I love New York City. I grew up 10 miles away. I left for college and came back. I left for YC and came back to build Tutorspree with Ryan and with Josh. We have more New York City tutors than we do San Francisco tutors. I came back because I honestly believe that this is the best place for us to build our company. But that doesn’t mean that NY has caught up with Bay Area tech scene. Silicon Valley, for many reasons, is still far and away a more conducive environment to build a technology company.
Now, Paul Graham said as much about a month ago at YCNYC. In his typical, brutally honest fashion, he laid out all the things that the Valley has that NYC does not yet have. He talked, most importantly, about the undeniable and unmeasurable impact that serendipity has on the potential success or failure of a startup. There were a lot of shocked and offended tweets that came as a result of that speech. Articles were written complaining that PG had been invited to NYC only to dis it. Personally - I think that those writers missed the essence of what PG was saying, and how deep a complement he paid NY. Passing Boston is no small feat. Being number #2 is a huge leap forward. Getting to #1, that’s the real challenge, and, having just come back from Startup School, a few seemingly small things reminded me of just how much NY has to do to catch up.
Reading the Signs
First, and most immediately noticeable sign of how much work we have to do - billboards and the logos on buildings as you drive down the 101. Imagine driving the West Side highway or walking through Midtown or the FiDi and seeing ads for Hipmunk and WePay, or huge buildings with Oracle, eBay, or even Microsoft emblazoned on their sides. I can’t see it happening in my lifetime.
Walk into a coffee shop in Palo Alto (say…Coupa). Pull out your computer, open your gmail or git or twitter. Now leave and try another shop. And another. Go try that in NYC before researching exactly which shop has WiFi. That doesn’t charge extra for it. That can hold the connection all day and has enough bandwith to deliver the internet at something faster than the movement of a glacier. Make it a place where 75% of the people have computers open and are coding or pitching or tossing around really awful ideas. Found the one? Good, if you can create dozens of those all over the city, then we might be able to get started on the serendipity problem.
On stage at Startup School we had - Marc Andreesen, Ron Conway, Paul Graham, Jim Goetz, Drew Houston, Mark Zuckerberg…those are the absolute tops of the early stage tech scene in the world, and they all live and work in the Valley. We have some really amazing people in NY - but right now, we certainly don’t have that high calibre in that high of a concentration.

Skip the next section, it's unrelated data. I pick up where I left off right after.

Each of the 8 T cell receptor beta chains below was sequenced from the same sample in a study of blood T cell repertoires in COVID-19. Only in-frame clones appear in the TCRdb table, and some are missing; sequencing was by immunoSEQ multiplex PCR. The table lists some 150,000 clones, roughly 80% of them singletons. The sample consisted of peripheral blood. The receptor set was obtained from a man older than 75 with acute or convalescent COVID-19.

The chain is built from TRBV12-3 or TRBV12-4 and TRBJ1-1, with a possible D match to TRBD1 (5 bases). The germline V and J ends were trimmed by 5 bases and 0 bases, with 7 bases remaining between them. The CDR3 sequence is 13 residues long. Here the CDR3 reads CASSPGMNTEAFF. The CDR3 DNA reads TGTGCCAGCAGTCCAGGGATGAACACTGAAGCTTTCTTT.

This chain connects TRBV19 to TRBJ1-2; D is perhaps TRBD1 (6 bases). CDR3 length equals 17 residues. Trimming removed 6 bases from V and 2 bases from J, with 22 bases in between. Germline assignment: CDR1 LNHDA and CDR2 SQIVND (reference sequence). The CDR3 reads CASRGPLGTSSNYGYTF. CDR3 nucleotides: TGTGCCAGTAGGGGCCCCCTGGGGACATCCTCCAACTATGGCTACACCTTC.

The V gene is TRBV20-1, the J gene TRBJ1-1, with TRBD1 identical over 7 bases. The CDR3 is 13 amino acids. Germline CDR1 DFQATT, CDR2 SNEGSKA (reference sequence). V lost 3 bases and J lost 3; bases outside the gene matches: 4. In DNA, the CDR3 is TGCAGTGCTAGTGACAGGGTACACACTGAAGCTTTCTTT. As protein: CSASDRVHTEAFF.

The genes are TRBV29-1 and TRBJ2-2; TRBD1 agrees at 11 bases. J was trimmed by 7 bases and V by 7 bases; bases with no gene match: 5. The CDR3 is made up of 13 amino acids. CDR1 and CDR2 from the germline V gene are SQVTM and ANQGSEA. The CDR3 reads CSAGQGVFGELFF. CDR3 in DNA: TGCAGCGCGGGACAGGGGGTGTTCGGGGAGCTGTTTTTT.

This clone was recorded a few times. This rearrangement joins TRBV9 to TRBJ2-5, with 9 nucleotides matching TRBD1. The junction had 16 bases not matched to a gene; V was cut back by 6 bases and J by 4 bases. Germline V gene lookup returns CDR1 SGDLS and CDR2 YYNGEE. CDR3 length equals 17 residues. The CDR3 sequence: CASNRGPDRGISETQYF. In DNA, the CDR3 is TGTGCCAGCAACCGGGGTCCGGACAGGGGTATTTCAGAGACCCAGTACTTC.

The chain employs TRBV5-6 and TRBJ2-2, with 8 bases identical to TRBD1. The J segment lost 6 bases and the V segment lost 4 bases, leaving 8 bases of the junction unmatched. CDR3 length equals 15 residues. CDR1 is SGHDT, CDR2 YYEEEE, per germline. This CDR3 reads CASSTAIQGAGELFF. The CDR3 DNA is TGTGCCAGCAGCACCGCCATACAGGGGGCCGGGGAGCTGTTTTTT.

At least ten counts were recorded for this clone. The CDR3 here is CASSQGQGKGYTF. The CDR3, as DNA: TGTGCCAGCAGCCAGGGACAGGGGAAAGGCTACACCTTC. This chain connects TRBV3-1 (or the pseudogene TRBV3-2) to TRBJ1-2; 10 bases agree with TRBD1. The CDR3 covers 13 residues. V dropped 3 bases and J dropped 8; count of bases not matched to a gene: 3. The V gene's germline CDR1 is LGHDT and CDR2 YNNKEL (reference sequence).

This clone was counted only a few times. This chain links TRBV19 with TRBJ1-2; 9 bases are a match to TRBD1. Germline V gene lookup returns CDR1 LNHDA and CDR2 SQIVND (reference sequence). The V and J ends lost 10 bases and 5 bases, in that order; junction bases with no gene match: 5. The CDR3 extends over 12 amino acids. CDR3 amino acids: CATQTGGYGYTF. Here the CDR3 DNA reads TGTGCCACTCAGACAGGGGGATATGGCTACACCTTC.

I could probably go on with that list, but, ultimately, the question of whether NY or Silicon Valley are a better place to start a company is irrelevant. What matters is that there is a place that is the best for your company. Much as I want to be a NY patriot, my first concern is building a better Tutorspree. If I had to fly to Timbuktu - I’d do that. The decision should be made on data, not pride. If you realized that your product had taken off in Japan even though you hadn’t devoted any resources, while it withered in NYC, would you hesitate to fly to Tokyo to figure out why and establish yourself there if necessary? Of course not, you’d be on the next plane.
We have an incredibly large amount of work to do in New York to make it great. It’s work that sometimes comes with flash and big press items, but is more often handled down where nobody is watching all that much. It’s what goes on inside companies all across the city every day. Companies that care about making products for people. It happens inside Tutorspree non stop. It’s what people like Matt Meeker push consistently and quietly. And, the truth is, it’s rarely about consciously pushing New York vs. the Valley. It isn’t about boasting or about pissing contests between coasts. We love what we do because what we do is what defines us. And if what we do is amazing then our city will be as well. And if that leads to “beating” Silicon Valley, then cool. And if it doesn’t? Then we have one more thing to work for.
P.S. - Cheap and accessible fiber. Come on NYC, we need that if we’re going to win.
P.P.S. - And if you find yourself working on your company and needing some extra cash as you bootstrap, now would be a good time to sign up as a tutor on Tutorspree.